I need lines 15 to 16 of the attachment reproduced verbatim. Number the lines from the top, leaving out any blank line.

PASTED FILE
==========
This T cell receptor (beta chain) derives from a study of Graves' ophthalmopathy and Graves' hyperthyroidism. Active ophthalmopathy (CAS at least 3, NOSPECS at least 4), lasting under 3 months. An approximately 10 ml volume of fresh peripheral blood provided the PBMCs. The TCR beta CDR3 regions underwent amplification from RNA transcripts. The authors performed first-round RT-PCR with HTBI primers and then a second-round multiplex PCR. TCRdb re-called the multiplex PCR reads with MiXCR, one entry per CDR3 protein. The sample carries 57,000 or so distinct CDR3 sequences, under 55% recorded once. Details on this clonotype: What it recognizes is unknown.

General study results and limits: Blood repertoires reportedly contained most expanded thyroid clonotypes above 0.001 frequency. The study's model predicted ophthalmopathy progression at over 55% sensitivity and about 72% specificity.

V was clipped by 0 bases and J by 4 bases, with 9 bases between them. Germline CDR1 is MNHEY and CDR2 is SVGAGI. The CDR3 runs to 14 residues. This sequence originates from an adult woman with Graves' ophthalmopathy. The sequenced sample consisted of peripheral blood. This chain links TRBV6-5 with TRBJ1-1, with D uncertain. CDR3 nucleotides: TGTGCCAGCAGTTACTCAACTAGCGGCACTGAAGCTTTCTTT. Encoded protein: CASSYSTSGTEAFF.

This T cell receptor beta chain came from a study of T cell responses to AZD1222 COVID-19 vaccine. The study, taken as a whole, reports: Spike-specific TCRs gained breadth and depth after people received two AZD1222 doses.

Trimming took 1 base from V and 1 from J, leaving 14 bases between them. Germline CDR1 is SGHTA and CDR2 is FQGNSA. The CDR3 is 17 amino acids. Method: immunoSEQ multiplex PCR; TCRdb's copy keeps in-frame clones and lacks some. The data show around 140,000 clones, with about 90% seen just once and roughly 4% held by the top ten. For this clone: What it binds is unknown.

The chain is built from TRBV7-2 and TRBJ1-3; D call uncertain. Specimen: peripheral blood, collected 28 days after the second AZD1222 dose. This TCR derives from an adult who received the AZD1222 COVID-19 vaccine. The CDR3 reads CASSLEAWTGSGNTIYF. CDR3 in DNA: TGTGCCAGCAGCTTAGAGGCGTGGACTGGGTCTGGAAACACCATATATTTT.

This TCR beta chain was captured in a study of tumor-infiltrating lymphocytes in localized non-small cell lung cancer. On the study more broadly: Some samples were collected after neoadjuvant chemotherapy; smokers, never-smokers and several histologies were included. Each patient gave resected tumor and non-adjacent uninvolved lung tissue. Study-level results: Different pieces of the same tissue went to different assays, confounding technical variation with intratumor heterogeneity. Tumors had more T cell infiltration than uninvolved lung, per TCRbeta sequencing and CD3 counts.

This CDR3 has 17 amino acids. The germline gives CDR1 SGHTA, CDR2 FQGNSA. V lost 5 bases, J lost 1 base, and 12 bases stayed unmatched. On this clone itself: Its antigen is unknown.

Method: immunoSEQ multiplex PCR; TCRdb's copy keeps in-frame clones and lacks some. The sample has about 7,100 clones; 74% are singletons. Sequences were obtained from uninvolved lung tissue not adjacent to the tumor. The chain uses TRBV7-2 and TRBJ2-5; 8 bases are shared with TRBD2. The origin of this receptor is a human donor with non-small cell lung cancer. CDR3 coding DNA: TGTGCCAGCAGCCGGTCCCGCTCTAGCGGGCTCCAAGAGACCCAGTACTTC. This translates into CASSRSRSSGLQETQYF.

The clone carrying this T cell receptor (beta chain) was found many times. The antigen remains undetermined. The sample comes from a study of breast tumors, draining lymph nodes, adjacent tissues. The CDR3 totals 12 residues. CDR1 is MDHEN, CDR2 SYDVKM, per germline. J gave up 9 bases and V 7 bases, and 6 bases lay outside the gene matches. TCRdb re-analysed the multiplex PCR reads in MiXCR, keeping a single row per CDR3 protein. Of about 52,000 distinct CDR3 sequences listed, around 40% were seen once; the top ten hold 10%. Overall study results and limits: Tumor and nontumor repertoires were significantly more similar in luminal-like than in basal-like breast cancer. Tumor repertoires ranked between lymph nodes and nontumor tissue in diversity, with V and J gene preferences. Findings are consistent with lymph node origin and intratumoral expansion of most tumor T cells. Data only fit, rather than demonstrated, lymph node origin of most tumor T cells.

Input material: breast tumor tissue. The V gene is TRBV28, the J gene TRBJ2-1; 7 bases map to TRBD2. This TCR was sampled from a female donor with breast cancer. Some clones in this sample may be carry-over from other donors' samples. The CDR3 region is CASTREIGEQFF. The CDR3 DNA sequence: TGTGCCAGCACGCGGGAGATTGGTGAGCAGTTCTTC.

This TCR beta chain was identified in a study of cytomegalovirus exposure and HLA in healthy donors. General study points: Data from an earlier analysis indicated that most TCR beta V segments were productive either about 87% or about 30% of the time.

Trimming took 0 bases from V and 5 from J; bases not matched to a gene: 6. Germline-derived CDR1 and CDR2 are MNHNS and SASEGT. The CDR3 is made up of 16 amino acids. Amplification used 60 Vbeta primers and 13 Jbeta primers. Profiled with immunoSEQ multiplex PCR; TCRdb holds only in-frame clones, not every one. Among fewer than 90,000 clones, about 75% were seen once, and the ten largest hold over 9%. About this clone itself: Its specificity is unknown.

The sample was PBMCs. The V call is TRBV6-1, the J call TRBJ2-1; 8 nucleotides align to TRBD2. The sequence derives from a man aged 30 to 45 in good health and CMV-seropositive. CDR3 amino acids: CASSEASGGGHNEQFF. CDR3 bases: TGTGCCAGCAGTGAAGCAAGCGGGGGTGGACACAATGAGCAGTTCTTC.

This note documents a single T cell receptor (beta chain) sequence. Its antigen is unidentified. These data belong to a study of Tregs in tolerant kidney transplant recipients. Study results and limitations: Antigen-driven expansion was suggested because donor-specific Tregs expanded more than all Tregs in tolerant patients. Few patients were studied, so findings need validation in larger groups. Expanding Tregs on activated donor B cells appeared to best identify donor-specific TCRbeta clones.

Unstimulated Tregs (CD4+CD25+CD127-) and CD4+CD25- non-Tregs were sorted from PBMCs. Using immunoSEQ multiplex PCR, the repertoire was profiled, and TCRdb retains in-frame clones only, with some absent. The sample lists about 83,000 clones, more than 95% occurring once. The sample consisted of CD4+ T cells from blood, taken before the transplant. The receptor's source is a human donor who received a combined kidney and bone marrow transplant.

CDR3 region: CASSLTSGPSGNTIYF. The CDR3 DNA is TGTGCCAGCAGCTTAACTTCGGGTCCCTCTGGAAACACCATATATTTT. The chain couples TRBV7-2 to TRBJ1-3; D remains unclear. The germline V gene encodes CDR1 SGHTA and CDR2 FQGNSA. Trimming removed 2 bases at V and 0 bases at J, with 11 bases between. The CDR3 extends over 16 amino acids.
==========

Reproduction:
This note documents a single T cell receptor (beta chain) sequence. Its antigen is unidentified. These data belong to a study of Tregs in tolerant kidney transplant recipients. Study results and limitations: Antigen-driven expansion was suggested because donor-specific Tregs expanded more than all Tregs in tolerant patients. Few patients were studied, so findings need validation in larger groups. Expanding Tregs on activated donor B cells appeared to best identify donor-specific TCRbeta clones.

Unstimulated Tregs (CD4+CD25+CD127-) and CD4+CD25- non-Tregs were sorted from PBMCs. Using immunoSEQ multiplex PCR, the repertoire was profiled, and TCRdb retains in-frame clones only, with some absent. The sample lists about 83,000 clones, more than 95% occurring once. The sample consisted of CD4+ T cells from blood, taken before the transplant. The receptor's source is a human donor who received a combined kidney and bone marrow transplant.